Administration holds finance and spending presentations

Since Feb. 1st, the administration has been holding meetings about the financial component of the college’s operations. On Jan. 18th, Vice President for Finance and Administration Greg Brown sent an email to all faculty, students, and staff announcing a series of information sessions entitled “Budget Essentials” that would be presented by representatives from the college’s financial and investment offices. The purpose of the presentations was to provide for greater campus awareness about how the finances of the college operate. Enrollment for the meetings was limited and meant to represent the stakeholders in the college — professors, students, staff members and administrators all attended. Presenters have included Brown, Vice President for Development and Alumni Donations Karl Clauss, and Chief Investment Officer Mark C. Amstutz.

The presentations have focused on different aspects of the college’s finances: the first, held on Feb. 1st, gave an overview of how the college makes its annual budget, while the second, held on Feb. 8th, detailed how Swarthmore’s $1.8 billion endowment is managed.

The third meeting, postponed by a week due to inclement weather last Monday, will give information about how financial aid is funded.

According to Brown, The “Budget Essentials” presentations came about because of a perceived interest in the fine details of how the college’s finances operation.

“During my brief time here, I’ve noticed considerable interest among faculty, staff, and students regarding how our finances work and how budgetary decisions are made on campus,” Brown said.

Brown explained that previous presentations about the finances of the college have occurred — including at the coffee talk with the Dean and ad hoc faculty and Manager committees — but were smaller and less comprehensive.

“I’ve had the opportunity to provide a broad overview of the ollege’s financial picture to students, staff, and faculty in other settings, and I’ve found that there’s a strong desire within our community to learn more about these subjects,” said Brown. “The Budget Essentials program evolved from these earlier outreach efforts.”

Details about the college’s finances were disseminated during the meeting. For example, Chief Investment Officer Mark Amstutz revealed that an early investment of $200,000 in Facebook eventually earned the college $30 million. At another point, Brown showed that in the last ten years Swarthmore has spent significantly less in absolute terms on new buildings than its peer institutions — Swarthmore spent half of what Amherst spent and only a quarter of what Williams spent on buildings.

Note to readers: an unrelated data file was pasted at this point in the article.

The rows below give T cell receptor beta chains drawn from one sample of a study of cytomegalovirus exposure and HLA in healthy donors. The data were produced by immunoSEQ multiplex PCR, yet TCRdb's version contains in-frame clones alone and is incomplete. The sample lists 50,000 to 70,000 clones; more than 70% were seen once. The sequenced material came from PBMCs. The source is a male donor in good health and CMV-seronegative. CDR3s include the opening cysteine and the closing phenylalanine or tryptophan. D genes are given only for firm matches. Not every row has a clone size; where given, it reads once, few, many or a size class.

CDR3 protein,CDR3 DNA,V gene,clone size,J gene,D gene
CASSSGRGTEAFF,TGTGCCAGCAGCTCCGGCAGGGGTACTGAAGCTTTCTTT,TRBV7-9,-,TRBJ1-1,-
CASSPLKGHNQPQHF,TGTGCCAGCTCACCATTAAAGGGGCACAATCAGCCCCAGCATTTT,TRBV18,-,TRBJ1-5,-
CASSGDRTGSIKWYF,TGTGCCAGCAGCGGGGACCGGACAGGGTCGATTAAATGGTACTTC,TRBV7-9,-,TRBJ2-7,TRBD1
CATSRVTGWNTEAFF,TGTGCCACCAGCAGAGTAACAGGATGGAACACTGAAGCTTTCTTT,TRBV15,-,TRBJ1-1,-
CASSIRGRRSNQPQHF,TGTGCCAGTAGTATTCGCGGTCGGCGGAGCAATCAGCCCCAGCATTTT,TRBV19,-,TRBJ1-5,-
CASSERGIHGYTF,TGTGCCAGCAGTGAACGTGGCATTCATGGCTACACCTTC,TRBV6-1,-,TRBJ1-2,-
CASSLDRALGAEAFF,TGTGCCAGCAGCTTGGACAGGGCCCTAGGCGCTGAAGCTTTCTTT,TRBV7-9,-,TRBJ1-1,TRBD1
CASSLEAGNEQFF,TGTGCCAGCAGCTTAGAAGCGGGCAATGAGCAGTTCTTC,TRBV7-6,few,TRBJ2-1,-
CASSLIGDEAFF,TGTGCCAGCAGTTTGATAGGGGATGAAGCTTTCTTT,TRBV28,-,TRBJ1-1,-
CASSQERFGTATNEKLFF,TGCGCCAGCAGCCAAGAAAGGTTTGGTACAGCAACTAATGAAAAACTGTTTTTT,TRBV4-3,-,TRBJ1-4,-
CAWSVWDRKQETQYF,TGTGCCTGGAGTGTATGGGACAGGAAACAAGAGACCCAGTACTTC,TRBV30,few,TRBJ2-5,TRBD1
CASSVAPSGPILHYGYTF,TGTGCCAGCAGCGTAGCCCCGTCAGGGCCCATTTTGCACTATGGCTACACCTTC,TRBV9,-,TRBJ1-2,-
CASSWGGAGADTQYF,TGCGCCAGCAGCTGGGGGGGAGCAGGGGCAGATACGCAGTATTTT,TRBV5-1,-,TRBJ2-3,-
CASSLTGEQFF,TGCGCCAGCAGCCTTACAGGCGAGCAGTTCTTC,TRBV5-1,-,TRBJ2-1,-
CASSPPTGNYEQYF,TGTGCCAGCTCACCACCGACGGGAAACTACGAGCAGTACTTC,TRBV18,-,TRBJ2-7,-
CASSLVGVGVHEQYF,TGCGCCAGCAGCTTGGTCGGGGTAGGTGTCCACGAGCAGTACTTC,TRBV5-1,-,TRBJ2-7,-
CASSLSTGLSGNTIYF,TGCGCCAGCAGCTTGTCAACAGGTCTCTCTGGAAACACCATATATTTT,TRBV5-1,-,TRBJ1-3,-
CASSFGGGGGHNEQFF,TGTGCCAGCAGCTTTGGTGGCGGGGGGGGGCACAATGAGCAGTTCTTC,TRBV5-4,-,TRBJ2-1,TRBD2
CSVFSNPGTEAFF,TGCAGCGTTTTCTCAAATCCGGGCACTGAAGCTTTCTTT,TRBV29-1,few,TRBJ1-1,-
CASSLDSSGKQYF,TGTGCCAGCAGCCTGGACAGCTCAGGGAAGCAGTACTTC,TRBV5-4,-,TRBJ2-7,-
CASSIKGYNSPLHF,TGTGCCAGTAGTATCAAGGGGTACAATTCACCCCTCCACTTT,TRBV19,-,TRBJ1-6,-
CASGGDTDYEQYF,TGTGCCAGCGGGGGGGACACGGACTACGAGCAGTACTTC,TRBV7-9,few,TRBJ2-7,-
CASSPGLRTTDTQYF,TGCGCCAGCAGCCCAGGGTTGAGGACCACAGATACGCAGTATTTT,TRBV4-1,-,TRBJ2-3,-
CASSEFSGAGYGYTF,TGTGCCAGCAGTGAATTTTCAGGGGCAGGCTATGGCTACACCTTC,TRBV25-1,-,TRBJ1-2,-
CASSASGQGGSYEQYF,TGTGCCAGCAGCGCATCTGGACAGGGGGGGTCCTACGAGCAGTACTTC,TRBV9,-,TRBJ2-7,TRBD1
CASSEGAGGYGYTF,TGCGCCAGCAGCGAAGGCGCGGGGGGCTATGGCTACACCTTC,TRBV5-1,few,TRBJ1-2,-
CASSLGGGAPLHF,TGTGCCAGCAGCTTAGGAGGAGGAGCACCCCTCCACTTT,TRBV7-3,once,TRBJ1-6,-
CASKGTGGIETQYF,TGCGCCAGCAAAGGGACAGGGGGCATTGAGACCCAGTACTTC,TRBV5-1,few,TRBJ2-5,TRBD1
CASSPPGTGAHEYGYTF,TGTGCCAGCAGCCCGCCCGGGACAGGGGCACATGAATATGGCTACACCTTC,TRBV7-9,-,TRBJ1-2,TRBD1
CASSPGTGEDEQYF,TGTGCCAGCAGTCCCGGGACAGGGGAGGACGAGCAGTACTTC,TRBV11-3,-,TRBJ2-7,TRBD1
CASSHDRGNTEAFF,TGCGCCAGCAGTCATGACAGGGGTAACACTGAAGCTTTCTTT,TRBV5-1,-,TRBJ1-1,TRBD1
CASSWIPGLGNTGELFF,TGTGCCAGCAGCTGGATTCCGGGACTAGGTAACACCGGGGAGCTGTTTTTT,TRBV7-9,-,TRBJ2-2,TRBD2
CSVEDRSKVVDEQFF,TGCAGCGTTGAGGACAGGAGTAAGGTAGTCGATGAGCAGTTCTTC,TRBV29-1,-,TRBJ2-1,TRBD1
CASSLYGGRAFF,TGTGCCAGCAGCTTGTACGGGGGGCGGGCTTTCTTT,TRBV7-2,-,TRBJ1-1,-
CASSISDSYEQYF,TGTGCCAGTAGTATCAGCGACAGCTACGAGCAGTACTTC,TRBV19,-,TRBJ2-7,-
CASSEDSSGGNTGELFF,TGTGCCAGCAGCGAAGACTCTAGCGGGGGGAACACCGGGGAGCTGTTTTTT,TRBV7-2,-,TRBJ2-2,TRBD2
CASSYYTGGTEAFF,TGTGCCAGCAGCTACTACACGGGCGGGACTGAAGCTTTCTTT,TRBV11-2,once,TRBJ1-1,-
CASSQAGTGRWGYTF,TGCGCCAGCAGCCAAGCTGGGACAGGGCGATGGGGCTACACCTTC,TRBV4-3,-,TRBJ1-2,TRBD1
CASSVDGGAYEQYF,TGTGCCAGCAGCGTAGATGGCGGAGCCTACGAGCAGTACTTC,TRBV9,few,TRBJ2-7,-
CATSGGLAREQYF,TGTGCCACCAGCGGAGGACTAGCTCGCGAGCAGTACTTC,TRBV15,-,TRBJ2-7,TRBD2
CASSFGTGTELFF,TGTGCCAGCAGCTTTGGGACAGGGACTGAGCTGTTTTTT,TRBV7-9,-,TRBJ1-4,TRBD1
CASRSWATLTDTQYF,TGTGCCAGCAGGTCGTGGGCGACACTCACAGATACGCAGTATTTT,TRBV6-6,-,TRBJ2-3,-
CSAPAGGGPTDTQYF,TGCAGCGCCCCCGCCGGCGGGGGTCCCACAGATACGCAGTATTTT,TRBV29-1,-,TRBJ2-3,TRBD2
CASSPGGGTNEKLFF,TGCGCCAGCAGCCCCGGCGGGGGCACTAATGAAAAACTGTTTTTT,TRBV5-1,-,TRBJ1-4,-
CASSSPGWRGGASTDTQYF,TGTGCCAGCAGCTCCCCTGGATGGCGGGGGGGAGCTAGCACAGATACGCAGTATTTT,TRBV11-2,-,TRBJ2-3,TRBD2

Students have welcomed the presentations but maintain concerns about financial decisions the college has made.

Jeremy Seitz-Brown, ’18, who attended the meetings, said he found them helpful and hoped they would provide a forum for community members to voice their opinions about the budget.

“I think this Budget Essentials program is much needed and am glad that the finance and investments office is offering it. I think the structure of the class has been pretty good, and I hope that the class attendees are given clear avenues to make their voices heard on budget matters at the conclusion of the class,” Seitz-Brown said.

Seitz-Brown also noted, however, that the presentation about how the college used its endowment made him concerned about the college’s priorities.

“One concern is intergenerational equity; it seems like the college hadn’t been spending enough from the endowment compared to peer institutions. It sounds like endowment spending will move closer in line with peer institutions, though, as the number of incoming students on financial aid increases and as the college invests more in building projects on campus,” said Seitz-Brown. “We may offer students a great education, but how could we invest in and do more business with local communities? How could we align the endowment’s investments with our values?”

Brown hopes the program continues and expands in future years.

“Depending on the level of on-going interest, we plan to offer the Budget Essentials program once or twice per year, so that the community can become more engaged and more informed about our budget and related processes,” he said.

Attendees of the event have expressed significant interest in the final presentation regarding how financial aid is budgeted, scheduled to be held this coming Monday at 4 p.m. in Bond Hall.


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